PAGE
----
Progressive Breakfast for December 1

Morning Message

How The Clinton and Sanders Infrastructure Plans Measure Up

Clinton’s $275 billion infrastructure plan offers modest spending and contains few specifics. Contrast that with candidate Bernie Sanders, who has proposed a highly detailed, $1 trillion plan ... Clinton’s infrastructure plan says only that it will be paid for through 'business tax reform.' ... Similarly, Sanders does not yet have a specific individual and corporate tax proposal, but he has proposed a financial transaction tax and says he will close loopholes ... This is the key point to watch for ... Do they require the corporations to pay what they owe now or do they hand them tens or hundreds of billions by letting them repatriate the profits at a lowered tax rate?

Hillary Goes “Modest” On Infrastructure

Hillary Clinton offers more detail to her infrastructure plan. NYT: “The plan would increase federal funding for infrastructure by $275 billion, with $250 billion from direct public investment and $25 billion to create a national infrastructure bank. The campaign said the plan would be fully paid for by reforming the business tax code, but did not provide additional details. Mr. Krueger said parts of the plan, such as the reauthorization of the ‘Build America Bonds’ program to drive investment in infrastructure, would be set at a rate that makes them revenue neutral with respect to tax-exempt bonds. He added that the infrastructure bank would be highly leveraged.”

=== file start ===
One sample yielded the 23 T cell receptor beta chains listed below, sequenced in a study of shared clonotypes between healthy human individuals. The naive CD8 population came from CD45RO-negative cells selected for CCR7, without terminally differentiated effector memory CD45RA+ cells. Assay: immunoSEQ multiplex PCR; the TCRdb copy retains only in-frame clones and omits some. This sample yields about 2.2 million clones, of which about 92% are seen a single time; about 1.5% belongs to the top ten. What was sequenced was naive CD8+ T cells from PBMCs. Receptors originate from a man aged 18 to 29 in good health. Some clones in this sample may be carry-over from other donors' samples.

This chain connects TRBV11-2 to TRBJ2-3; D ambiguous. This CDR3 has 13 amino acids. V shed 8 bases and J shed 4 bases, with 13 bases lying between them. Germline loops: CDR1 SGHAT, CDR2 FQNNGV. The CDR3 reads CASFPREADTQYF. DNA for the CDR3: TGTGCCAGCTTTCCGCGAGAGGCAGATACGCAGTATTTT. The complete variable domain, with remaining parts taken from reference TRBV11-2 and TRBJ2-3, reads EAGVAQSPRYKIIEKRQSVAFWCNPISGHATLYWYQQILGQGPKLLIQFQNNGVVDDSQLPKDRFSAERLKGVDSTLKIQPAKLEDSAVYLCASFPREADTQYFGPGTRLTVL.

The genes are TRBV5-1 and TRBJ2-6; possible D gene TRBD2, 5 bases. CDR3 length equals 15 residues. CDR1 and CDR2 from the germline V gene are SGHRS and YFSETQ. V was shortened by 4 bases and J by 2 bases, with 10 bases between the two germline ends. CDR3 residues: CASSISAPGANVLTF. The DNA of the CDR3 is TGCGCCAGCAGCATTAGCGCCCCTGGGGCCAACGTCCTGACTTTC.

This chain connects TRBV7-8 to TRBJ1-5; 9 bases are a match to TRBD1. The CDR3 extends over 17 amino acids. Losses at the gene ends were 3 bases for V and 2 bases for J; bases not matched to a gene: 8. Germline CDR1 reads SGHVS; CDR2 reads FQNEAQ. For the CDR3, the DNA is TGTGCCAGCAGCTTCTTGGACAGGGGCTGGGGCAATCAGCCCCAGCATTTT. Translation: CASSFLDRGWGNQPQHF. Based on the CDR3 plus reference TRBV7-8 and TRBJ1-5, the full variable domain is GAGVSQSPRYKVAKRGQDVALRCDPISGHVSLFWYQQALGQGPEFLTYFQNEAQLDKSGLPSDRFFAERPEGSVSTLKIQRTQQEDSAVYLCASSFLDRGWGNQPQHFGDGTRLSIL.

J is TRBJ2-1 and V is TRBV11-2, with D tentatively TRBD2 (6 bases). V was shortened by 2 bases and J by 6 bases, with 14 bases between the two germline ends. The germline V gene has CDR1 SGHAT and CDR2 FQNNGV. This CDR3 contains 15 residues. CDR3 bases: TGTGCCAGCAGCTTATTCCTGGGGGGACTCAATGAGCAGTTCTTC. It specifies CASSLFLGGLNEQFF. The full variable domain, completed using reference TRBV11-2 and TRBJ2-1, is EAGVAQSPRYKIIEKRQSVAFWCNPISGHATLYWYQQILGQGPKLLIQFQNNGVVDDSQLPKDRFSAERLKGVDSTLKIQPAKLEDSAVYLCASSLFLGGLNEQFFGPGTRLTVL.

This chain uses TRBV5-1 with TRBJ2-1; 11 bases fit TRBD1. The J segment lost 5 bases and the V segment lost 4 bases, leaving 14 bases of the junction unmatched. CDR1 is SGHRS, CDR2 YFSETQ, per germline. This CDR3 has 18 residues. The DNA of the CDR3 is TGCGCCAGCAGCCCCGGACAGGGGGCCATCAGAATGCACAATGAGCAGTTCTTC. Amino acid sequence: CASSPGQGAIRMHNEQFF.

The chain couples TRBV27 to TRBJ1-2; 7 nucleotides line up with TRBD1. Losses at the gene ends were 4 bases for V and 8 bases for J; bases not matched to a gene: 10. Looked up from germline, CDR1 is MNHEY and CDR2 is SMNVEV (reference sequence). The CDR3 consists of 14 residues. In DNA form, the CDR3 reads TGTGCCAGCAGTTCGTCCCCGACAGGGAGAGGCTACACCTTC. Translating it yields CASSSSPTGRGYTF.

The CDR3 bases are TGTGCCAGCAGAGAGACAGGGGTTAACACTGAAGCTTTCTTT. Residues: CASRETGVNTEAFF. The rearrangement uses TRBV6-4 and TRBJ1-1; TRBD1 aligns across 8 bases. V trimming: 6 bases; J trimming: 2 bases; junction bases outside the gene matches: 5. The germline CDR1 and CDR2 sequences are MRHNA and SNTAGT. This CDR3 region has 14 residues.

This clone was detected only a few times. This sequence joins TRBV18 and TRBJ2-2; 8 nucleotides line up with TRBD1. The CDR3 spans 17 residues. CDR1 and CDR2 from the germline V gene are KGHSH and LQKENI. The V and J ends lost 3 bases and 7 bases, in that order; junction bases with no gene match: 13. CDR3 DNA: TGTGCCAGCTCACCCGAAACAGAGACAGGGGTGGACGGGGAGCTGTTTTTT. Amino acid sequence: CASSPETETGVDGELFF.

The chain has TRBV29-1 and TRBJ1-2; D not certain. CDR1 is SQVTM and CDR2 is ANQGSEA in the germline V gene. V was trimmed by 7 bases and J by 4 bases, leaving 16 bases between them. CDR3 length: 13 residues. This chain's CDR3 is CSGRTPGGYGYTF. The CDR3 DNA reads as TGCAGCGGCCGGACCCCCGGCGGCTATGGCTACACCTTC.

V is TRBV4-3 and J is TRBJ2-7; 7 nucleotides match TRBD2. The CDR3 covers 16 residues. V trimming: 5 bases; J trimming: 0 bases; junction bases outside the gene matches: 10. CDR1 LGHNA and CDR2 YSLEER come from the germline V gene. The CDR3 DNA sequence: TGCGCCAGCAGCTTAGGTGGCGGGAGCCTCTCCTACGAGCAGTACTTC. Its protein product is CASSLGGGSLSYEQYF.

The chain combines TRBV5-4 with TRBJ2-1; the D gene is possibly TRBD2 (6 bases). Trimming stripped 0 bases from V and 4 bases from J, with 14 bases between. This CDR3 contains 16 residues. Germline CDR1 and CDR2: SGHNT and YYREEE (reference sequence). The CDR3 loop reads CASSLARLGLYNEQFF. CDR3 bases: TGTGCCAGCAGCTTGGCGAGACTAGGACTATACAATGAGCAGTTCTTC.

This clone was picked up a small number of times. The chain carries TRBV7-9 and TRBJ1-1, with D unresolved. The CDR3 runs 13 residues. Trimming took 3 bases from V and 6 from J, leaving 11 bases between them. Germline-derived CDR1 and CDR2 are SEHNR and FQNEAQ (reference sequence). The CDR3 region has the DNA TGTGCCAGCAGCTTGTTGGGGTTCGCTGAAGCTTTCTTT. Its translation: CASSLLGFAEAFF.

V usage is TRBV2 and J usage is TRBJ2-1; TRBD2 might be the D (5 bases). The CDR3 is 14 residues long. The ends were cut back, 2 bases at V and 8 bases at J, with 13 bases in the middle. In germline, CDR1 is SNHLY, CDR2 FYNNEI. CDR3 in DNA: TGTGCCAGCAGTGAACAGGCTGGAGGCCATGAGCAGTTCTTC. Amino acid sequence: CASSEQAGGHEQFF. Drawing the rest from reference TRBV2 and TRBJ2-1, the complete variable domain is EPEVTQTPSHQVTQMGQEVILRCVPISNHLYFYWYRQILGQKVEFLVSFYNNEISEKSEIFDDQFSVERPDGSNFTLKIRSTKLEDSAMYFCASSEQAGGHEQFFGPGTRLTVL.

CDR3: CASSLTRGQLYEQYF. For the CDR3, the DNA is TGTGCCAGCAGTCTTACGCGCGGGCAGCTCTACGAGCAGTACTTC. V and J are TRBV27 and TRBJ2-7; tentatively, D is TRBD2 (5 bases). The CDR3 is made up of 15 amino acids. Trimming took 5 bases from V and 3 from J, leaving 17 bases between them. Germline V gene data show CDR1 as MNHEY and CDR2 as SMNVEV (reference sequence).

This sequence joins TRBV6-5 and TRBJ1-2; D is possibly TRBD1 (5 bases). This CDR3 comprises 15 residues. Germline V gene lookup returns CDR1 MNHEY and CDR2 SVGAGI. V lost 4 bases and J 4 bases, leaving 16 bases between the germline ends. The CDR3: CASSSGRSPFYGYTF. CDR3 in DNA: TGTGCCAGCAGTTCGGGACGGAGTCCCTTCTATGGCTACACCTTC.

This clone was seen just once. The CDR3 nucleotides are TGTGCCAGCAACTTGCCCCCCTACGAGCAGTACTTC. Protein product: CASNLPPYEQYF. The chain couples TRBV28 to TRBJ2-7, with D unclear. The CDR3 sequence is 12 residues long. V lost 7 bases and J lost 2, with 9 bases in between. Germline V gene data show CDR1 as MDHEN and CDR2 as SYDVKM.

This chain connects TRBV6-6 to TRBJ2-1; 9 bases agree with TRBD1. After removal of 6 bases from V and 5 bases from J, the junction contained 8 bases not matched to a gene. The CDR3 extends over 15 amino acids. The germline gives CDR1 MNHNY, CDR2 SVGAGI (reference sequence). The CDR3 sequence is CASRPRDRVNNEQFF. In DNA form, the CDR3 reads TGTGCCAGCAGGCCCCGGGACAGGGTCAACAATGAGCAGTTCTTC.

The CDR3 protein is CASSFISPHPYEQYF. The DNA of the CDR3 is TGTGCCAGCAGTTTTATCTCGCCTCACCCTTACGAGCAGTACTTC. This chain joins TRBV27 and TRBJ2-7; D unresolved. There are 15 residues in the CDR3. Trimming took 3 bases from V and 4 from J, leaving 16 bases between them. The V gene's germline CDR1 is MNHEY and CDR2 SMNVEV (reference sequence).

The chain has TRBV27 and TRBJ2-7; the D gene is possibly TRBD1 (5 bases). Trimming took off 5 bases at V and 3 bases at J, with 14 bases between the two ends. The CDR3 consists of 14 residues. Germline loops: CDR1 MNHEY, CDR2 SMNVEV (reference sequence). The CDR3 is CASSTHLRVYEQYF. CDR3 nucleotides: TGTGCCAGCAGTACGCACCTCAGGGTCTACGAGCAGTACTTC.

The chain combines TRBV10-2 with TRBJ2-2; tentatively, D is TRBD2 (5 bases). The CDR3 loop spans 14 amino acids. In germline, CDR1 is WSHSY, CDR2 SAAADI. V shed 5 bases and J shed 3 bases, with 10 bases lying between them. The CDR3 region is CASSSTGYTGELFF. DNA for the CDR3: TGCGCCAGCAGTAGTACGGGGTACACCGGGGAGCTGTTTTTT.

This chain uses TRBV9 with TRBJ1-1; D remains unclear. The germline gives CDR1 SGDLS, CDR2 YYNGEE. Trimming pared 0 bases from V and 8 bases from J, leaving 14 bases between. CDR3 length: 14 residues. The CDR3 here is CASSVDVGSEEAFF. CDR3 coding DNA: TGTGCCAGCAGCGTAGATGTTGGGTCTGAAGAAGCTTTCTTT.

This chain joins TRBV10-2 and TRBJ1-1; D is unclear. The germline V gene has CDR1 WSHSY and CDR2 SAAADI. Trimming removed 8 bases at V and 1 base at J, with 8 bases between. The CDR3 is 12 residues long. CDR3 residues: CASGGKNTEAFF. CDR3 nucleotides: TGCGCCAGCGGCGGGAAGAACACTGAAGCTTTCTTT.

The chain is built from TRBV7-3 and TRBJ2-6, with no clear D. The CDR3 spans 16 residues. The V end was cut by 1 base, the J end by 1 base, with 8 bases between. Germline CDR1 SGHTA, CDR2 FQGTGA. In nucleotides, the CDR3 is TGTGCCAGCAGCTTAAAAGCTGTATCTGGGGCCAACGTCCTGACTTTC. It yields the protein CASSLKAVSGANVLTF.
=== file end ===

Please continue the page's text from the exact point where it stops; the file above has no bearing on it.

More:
“Modest” says The Atlantic’s Russell Berman: “… the reaction from advocates of more robust infrastructure spending has been less than enthusiastic, a nod to the fact that the size of the Clinton plan falls well short of what studies have shown the country needs. ‘Secretary Clinton is exactly right to call her plan a “down payment,”‘ said Damon Silvers, the AFL-CIO’s director of public policy. ‘The reality of our infrastructure deficit is in the trillions, not billions.'”